Don’t Judge a Bridge by Its Cables

Aside from having to cross a bridge, there’s probably nothing worse for a gephyrophobiac like me than to  hear on the morning news that nearly 56,000 bridges in the United States are structurally deficient.   That’s what the American Road & Transportation Builders Association (ARTBA) says in a report issued last month.

Whaaat?   I hear this and my mind envisions a scene something like this.

collapsed-bridge

Forcing my foot to press the gas pedal to drive a heavy load of hay over this flimsy wooden deck, would’ve required more faith in something greater than myself than I could muster.  I’d expect this bridge to fall apart.   Yet, someone brave took the plunge (I couldn’t resist…) and carried daily delivery or more of a farmer’s hay to the other side.  Thankfully it looks like anyone in the cab would have been okay.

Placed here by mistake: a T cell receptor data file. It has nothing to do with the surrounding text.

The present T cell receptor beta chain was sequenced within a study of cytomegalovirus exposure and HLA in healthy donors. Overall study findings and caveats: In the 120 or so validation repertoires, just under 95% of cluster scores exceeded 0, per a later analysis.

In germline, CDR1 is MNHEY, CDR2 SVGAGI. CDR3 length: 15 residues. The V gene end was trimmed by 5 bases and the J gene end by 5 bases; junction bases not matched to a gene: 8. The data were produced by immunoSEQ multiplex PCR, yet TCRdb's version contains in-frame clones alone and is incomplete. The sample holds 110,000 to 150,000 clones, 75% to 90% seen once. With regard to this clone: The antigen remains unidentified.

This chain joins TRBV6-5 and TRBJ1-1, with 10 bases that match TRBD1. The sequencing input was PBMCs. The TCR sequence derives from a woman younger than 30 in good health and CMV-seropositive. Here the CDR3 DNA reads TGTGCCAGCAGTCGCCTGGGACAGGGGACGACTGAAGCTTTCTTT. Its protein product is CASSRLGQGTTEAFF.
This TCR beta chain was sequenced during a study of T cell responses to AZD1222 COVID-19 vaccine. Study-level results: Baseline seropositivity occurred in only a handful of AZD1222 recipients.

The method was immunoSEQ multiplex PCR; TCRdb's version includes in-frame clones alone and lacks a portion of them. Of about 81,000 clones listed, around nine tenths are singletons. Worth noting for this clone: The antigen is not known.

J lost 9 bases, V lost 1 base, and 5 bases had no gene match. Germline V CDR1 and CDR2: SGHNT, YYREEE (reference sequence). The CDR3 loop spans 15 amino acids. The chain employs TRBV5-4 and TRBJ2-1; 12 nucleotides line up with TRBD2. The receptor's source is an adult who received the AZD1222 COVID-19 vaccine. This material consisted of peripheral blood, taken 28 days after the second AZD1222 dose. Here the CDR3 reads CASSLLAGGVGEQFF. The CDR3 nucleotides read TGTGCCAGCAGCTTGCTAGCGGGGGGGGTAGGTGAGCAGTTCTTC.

The bridges on the structurally deficient list are crossed 185 million times per day according to the ARTBA.   Unfortunately most bridges don’t look like the frail structure above.   The bridges on the report are more modern looking like this.

brooklyn-bridge-with-nyc

Brooklyn Bridge is on the list of ARTBA’s structurally deficient bridges.   Photo by Thomas Bormans

While the Brooklyn Bridge is 133 years old, its steel and cables and granite and limestone make it appear safer to me than it apparently is.  This reinforces my fear!

I took a look at the reports, sliced and diced by state, most travelled, and more.  My conclusion is that all the data supports just ONE thing; my gephyrophobia is founded!

Don’t judge a bridge by the way it looks, click here for the reports.

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